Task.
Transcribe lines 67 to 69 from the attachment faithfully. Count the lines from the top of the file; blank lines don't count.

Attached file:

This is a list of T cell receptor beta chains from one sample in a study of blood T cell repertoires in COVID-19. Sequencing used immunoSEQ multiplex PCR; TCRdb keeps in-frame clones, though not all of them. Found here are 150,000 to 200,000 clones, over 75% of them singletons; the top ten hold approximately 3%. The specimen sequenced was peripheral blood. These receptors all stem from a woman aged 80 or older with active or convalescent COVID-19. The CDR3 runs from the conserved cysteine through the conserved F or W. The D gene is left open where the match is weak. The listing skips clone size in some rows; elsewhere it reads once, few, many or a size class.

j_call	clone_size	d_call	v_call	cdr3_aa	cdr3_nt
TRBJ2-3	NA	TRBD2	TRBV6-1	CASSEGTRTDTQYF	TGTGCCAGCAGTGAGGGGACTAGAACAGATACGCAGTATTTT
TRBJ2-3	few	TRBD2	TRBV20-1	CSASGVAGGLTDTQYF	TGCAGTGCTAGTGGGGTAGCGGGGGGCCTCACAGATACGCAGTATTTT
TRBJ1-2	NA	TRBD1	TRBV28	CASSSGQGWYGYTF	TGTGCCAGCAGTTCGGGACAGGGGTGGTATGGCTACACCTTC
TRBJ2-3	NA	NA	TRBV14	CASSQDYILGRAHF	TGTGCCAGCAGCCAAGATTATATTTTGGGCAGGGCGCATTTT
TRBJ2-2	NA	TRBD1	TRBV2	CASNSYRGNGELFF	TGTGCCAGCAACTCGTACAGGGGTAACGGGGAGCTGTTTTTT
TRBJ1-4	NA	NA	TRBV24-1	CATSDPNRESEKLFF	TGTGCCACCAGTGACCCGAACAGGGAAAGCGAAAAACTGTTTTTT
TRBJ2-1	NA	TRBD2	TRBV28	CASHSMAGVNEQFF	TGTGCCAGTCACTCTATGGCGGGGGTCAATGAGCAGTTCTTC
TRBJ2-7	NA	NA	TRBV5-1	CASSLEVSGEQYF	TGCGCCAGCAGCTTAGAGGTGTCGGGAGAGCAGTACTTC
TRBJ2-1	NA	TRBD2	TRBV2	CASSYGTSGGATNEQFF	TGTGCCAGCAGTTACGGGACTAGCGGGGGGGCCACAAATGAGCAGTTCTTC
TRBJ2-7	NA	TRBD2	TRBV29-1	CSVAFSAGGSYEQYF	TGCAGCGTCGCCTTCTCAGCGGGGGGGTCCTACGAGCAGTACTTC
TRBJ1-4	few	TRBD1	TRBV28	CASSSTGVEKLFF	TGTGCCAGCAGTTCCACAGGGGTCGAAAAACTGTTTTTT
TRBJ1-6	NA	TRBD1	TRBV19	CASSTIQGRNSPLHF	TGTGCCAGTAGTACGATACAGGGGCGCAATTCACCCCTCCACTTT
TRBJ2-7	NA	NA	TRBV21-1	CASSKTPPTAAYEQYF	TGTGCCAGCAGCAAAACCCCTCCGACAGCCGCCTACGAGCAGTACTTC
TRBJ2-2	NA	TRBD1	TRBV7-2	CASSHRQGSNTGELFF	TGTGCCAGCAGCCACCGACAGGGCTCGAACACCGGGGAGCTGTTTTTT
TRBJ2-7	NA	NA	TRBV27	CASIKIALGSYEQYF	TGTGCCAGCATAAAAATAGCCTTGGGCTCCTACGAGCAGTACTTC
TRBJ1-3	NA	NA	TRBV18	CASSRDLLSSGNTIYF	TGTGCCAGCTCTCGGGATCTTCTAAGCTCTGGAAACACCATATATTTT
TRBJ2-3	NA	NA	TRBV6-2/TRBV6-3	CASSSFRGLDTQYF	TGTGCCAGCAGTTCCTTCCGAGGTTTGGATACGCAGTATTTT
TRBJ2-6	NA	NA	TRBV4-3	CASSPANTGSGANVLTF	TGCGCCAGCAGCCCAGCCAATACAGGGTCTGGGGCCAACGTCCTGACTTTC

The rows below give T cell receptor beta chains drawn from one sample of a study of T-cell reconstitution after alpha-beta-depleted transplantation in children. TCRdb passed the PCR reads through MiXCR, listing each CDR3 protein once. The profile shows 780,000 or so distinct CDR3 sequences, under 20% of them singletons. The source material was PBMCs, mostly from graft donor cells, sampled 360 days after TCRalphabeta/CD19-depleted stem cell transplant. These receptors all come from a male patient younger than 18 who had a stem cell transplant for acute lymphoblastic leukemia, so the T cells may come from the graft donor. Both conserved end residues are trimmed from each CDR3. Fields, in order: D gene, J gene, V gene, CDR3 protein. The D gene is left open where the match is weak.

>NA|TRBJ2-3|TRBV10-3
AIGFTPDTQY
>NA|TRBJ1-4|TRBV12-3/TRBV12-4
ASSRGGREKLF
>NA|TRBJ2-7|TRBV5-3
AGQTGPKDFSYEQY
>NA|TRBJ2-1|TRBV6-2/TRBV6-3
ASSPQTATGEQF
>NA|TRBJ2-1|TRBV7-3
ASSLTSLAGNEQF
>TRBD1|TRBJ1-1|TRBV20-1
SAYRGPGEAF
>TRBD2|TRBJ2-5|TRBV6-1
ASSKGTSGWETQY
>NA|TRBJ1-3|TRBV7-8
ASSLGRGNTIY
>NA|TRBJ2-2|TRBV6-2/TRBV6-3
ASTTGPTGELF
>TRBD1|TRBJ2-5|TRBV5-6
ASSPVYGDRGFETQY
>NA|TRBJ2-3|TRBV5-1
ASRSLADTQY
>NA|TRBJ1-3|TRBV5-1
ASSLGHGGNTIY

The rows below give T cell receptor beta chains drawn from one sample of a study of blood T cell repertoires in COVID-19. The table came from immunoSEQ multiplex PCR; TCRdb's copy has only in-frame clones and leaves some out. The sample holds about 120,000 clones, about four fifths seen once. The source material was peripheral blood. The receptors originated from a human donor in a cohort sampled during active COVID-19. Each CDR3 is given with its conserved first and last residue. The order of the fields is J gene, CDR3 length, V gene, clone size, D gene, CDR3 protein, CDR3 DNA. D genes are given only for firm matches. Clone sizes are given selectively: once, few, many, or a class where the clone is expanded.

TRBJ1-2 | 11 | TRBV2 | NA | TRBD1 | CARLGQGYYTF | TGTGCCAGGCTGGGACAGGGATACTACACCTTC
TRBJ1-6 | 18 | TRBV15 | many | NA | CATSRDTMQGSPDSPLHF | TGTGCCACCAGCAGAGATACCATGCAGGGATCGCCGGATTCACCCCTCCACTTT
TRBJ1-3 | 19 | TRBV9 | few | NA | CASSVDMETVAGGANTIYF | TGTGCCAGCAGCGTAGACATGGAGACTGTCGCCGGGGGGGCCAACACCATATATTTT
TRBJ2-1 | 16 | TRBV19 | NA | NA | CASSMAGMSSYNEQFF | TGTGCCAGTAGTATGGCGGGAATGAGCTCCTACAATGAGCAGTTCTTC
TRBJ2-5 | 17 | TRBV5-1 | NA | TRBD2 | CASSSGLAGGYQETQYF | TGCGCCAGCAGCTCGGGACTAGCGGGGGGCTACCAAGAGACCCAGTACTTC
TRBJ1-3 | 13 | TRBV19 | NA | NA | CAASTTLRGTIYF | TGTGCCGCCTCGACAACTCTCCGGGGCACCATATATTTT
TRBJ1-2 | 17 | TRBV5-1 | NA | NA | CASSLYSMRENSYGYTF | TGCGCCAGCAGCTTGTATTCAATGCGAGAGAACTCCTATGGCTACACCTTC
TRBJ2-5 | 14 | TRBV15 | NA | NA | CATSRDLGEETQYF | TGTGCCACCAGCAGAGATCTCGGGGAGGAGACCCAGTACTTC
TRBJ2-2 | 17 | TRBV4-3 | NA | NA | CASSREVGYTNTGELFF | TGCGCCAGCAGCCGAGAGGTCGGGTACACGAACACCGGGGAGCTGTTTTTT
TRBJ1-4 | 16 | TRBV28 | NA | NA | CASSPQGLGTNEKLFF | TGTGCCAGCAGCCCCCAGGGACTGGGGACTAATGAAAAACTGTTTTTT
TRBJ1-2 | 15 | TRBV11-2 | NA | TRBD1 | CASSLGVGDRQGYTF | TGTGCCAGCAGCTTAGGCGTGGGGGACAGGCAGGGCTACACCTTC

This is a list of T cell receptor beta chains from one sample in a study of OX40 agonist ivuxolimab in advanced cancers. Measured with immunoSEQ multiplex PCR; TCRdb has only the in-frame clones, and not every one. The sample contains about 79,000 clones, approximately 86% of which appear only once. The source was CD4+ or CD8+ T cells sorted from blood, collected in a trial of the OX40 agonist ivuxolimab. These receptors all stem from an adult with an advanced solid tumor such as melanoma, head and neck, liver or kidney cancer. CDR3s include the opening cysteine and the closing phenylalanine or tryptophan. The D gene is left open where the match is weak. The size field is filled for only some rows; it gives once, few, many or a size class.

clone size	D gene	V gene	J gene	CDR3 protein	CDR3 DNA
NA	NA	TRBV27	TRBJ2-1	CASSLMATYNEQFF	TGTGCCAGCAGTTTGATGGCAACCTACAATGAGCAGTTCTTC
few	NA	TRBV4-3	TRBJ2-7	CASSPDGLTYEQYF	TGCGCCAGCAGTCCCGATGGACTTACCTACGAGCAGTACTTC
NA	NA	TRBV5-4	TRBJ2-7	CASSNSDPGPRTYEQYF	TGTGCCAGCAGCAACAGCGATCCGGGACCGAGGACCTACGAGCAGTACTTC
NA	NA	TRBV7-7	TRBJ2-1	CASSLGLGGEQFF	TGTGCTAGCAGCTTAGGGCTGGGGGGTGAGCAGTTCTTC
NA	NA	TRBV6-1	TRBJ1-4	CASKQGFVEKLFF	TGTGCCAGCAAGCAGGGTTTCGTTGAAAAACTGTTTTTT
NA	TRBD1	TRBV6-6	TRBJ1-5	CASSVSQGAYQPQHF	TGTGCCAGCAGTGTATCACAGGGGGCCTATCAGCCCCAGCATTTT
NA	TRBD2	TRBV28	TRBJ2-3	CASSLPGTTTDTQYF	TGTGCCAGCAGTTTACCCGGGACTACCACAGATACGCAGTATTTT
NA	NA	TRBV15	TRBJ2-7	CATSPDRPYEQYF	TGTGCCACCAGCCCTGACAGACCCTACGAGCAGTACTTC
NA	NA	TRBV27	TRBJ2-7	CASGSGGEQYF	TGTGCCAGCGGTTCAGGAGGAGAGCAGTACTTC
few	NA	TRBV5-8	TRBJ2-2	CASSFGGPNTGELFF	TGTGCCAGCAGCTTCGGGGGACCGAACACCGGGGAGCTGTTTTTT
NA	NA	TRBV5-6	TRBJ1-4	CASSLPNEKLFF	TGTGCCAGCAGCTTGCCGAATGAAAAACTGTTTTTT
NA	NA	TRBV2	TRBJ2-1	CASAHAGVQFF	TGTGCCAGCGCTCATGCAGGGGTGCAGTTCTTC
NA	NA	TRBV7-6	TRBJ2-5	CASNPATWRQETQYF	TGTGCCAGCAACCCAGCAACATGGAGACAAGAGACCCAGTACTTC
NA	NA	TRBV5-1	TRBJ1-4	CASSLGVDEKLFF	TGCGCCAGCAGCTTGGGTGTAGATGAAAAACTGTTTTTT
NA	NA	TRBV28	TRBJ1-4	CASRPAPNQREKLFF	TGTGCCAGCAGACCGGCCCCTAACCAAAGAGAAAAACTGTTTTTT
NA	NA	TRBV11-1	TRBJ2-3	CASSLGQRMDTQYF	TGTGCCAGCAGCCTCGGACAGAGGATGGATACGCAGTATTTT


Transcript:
NA	NA	TRBV15	TRBJ2-7	CATSPDRPYEQYF	TGTGCCACCAGCCCTGACAGACCCTACGAGCAGTACTTC
NA	NA	TRBV27	TRBJ2-7	CASGSGGEQYF	TGTGCCAGCGGTTCAGGAGGAGAGCAGTACTTC
few	NA	TRBV5-8	TRBJ2-2	CASSFGGPNTGELFF	TGTGCCAGCAGCTTCGGGGGACCGAACACCGGGGAGCTGTTTTTT